For the next 16 years, Fullam held various teaching positions in a number of universities and colleges. He concluded his academic career as a professor at Barrington College in 1972.

Fullam never attended seminary, but he was ordained in 1967 as an Episcopal priest by the Bishop of Rhode Island and was appointed Rector of St. Paul's Episcopal Church in Darien, Connecticut in 1972.

In 1984, Fullam received a Doctorate of Divinity from Barrington College. In 1990, he was awarded an honorary Doctor of Humane Letters from Gordon College.

In 1989, Fullam resigned his position as rector at St. Paul's to allow him to better focus on ministering around the world. He conducted missions in more than 25 countries, including more than 50 travel and teaching missions to Israel and the Middle East. In 1998, Fullam suffered a stroke and had to discontinue his teaching missions.

He wrote seven books: Living the Lord's Prayer (Ballantine Books); Fit for God's Presence (Chosen Books); Facets of Faith (Episcopal Radio/TV Foundation); Riding the Wind - Your Life in the Holy Spirit (Creation House); How to Walk with God (Thomas Nelson); Thirsting - A Study on the Presence of God (Thomas Nelson); and Your Body God's Temple (Chosen Books). He also authored an audio teaching library, "Life on Wings", which contains more than 750 titles.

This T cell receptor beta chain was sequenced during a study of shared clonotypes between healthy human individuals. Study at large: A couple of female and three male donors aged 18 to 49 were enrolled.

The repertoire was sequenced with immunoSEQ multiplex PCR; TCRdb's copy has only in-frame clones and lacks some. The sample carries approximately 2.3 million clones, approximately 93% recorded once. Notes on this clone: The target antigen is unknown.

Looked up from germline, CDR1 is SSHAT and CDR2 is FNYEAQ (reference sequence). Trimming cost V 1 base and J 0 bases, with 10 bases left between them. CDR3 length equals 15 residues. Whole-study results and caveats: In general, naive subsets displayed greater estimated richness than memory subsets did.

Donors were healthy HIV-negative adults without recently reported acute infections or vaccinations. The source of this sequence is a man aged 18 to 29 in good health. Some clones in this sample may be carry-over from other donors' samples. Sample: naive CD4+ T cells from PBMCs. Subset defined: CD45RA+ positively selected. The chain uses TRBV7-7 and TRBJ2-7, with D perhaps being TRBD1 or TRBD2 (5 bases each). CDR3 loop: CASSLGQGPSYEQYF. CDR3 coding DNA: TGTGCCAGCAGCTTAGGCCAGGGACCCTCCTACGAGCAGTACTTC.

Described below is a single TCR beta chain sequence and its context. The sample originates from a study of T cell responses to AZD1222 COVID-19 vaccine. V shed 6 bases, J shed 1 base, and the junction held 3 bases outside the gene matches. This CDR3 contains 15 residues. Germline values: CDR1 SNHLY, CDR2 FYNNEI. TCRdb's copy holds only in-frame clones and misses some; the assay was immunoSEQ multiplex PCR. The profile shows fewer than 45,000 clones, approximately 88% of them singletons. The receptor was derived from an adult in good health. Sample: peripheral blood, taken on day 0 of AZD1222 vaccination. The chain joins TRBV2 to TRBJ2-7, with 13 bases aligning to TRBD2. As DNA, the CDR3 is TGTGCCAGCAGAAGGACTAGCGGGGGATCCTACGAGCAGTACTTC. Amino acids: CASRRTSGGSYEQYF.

Alongside that Charismatic renewal, Evangelicals in the Episcopal Church, which had long been a small and beleaguered minority, began to find new life and strength, along with a sense of their own identity. They were aided in their self-discovery by Evangelicals from the UK, Australia, and elsewhere. There were organizations dedicated to promoting renewal in the Episcopal Church, but there were numerous, seemingly spontaneous examples of spiritual renewal popping up all over the Church as well. Several entire dioceses began to take on the character of the renewal movement. Those who had been touched by the Charismatic renewal and the Evangelical resurgence came to grips with the realization that no existing Episcopal seminary was capable of training biblically faithful, Spirit-filled clergy to serve and lead parishes. This realization led to the founding of Trinity Episcopal School for Ministry.